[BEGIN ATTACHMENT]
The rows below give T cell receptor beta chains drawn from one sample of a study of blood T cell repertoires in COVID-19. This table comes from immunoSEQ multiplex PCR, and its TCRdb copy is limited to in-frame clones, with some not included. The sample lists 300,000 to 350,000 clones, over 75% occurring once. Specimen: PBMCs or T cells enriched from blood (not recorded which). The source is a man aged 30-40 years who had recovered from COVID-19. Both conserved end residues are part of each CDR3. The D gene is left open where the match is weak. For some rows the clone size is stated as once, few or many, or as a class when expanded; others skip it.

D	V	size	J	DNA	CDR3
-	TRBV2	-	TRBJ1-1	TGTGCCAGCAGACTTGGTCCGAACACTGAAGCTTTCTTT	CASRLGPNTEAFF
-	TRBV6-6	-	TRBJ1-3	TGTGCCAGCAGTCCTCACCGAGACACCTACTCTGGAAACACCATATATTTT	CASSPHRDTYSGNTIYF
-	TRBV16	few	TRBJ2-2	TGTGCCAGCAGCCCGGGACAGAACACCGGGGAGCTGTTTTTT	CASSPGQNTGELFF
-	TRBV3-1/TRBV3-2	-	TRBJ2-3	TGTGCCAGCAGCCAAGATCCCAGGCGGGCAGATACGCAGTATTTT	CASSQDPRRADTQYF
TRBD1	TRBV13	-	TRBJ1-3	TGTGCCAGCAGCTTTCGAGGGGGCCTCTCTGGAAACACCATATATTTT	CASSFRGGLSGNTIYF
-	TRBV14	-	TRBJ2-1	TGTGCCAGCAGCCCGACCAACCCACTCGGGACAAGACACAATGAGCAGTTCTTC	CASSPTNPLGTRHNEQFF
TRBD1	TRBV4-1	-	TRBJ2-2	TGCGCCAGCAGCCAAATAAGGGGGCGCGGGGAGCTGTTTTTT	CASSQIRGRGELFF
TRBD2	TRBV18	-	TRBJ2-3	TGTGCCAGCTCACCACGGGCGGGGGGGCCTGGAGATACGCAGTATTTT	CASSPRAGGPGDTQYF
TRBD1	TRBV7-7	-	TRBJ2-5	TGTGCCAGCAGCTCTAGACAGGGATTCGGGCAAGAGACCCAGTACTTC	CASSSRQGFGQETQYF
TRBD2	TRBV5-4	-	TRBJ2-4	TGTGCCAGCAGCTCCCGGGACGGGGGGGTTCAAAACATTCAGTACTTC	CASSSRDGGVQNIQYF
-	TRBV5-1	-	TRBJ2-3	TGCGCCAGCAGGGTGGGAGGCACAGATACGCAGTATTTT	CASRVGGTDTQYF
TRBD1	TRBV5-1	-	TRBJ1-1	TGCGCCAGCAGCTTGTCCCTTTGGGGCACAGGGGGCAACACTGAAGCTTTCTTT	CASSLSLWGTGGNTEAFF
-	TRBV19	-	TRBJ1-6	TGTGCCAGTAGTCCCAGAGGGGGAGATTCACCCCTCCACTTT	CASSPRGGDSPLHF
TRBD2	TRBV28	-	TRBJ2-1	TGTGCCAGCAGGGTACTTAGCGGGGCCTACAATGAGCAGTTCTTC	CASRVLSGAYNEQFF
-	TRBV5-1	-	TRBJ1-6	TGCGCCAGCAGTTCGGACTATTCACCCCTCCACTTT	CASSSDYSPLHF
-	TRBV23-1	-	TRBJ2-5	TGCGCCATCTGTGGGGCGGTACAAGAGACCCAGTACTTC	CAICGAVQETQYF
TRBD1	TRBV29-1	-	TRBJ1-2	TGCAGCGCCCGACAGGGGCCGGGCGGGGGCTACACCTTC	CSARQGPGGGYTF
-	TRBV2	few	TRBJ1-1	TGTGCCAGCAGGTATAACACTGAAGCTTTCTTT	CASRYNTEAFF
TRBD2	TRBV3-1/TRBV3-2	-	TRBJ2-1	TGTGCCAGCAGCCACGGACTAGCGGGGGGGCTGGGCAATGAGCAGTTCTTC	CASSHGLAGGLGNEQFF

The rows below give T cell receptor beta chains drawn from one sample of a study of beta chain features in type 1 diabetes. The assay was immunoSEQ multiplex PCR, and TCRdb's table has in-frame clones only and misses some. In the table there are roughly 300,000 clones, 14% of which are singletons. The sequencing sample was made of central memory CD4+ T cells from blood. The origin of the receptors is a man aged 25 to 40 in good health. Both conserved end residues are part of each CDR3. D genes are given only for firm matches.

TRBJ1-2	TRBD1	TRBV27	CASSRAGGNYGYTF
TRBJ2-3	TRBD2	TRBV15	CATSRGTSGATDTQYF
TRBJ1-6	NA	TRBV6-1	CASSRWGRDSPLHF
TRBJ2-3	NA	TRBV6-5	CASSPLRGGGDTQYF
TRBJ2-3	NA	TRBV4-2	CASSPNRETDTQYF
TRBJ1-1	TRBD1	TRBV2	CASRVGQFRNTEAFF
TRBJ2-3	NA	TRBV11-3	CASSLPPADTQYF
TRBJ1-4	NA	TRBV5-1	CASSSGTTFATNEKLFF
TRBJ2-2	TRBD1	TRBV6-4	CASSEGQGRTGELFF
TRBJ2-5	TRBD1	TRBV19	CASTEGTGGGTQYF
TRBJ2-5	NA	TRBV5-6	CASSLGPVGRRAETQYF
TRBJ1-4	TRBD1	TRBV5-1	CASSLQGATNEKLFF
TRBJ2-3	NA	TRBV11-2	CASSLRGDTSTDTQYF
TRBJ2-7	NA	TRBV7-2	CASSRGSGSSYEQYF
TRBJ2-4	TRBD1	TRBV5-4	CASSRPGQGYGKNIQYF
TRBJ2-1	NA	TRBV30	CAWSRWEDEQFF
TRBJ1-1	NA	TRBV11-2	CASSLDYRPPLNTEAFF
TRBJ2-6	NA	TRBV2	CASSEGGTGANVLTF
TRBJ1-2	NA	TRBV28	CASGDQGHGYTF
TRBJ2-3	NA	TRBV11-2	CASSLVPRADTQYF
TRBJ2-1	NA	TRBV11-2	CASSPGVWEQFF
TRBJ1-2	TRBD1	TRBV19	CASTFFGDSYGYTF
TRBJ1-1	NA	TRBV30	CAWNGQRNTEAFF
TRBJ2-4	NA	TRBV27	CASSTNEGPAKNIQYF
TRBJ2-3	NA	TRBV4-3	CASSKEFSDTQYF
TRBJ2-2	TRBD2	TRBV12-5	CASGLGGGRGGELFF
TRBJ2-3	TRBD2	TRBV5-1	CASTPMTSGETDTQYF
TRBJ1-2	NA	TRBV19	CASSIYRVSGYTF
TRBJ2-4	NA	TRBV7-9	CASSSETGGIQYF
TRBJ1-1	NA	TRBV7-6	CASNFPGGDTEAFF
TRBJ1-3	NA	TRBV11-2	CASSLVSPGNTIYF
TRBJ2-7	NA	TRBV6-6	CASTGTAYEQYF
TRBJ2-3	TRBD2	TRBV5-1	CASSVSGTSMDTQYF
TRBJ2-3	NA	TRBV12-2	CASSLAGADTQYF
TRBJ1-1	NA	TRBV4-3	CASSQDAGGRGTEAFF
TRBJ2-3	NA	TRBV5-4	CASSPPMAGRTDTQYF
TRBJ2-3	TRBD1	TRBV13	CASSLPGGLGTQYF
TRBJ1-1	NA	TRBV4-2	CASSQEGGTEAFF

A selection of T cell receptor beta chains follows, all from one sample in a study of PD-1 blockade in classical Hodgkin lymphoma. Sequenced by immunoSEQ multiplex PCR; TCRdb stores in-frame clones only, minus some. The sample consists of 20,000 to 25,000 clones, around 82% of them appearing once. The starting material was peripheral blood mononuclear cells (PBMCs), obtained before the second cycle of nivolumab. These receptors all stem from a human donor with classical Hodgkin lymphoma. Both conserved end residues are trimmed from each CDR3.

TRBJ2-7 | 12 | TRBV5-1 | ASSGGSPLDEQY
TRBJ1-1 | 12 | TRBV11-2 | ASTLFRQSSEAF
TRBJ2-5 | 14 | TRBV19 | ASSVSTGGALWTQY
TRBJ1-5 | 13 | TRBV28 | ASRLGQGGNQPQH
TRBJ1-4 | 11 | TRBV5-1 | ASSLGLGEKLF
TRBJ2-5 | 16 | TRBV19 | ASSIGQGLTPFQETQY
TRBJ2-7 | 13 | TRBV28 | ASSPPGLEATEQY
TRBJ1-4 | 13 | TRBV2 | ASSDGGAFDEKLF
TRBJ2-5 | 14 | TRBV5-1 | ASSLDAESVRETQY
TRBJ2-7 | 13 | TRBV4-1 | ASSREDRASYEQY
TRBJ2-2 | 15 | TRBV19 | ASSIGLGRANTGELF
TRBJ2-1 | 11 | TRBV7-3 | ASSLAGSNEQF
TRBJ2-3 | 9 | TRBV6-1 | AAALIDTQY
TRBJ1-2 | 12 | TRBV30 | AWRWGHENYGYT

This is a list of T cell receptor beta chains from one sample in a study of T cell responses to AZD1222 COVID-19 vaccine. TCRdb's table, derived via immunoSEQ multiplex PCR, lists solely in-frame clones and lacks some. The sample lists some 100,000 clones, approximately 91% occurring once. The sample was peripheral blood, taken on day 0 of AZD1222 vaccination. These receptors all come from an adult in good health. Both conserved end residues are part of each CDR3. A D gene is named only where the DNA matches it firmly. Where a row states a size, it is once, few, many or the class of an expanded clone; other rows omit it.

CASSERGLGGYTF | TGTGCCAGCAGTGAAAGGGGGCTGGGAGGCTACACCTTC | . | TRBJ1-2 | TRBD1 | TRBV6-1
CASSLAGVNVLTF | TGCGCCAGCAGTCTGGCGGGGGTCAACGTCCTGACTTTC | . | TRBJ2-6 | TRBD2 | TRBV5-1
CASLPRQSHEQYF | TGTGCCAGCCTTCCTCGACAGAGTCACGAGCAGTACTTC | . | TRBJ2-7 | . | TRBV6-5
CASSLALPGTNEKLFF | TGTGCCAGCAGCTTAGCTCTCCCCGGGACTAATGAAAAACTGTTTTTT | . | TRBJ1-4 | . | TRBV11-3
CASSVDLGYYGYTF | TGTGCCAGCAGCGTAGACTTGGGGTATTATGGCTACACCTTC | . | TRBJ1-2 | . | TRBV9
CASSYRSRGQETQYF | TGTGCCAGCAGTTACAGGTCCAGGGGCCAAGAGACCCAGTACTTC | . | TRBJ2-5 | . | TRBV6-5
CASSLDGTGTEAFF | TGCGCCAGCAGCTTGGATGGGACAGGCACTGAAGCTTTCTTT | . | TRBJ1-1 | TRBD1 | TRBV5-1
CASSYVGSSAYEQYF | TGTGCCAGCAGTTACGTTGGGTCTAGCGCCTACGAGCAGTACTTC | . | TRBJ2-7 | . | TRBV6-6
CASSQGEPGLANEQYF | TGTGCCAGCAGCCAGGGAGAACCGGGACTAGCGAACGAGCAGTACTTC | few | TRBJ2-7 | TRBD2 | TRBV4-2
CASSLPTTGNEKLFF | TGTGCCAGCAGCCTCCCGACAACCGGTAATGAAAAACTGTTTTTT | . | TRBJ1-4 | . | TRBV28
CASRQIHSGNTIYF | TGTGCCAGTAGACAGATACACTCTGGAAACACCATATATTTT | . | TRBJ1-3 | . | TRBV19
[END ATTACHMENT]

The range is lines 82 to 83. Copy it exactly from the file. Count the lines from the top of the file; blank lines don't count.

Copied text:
CASSYRSRGQETQYF | TGTGCCAGCAGTTACAGGTCCAGGGGCCAAGAGACCCAGTACTTC | . | TRBJ2-5 | . | TRBV6-5
CASSLDGTGTEAFF | TGCGCCAGCAGCTTGGATGGGACAGGCACTGAAGCTTTCTTT | . | TRBJ1-1 | TRBD1 | TRBV5-1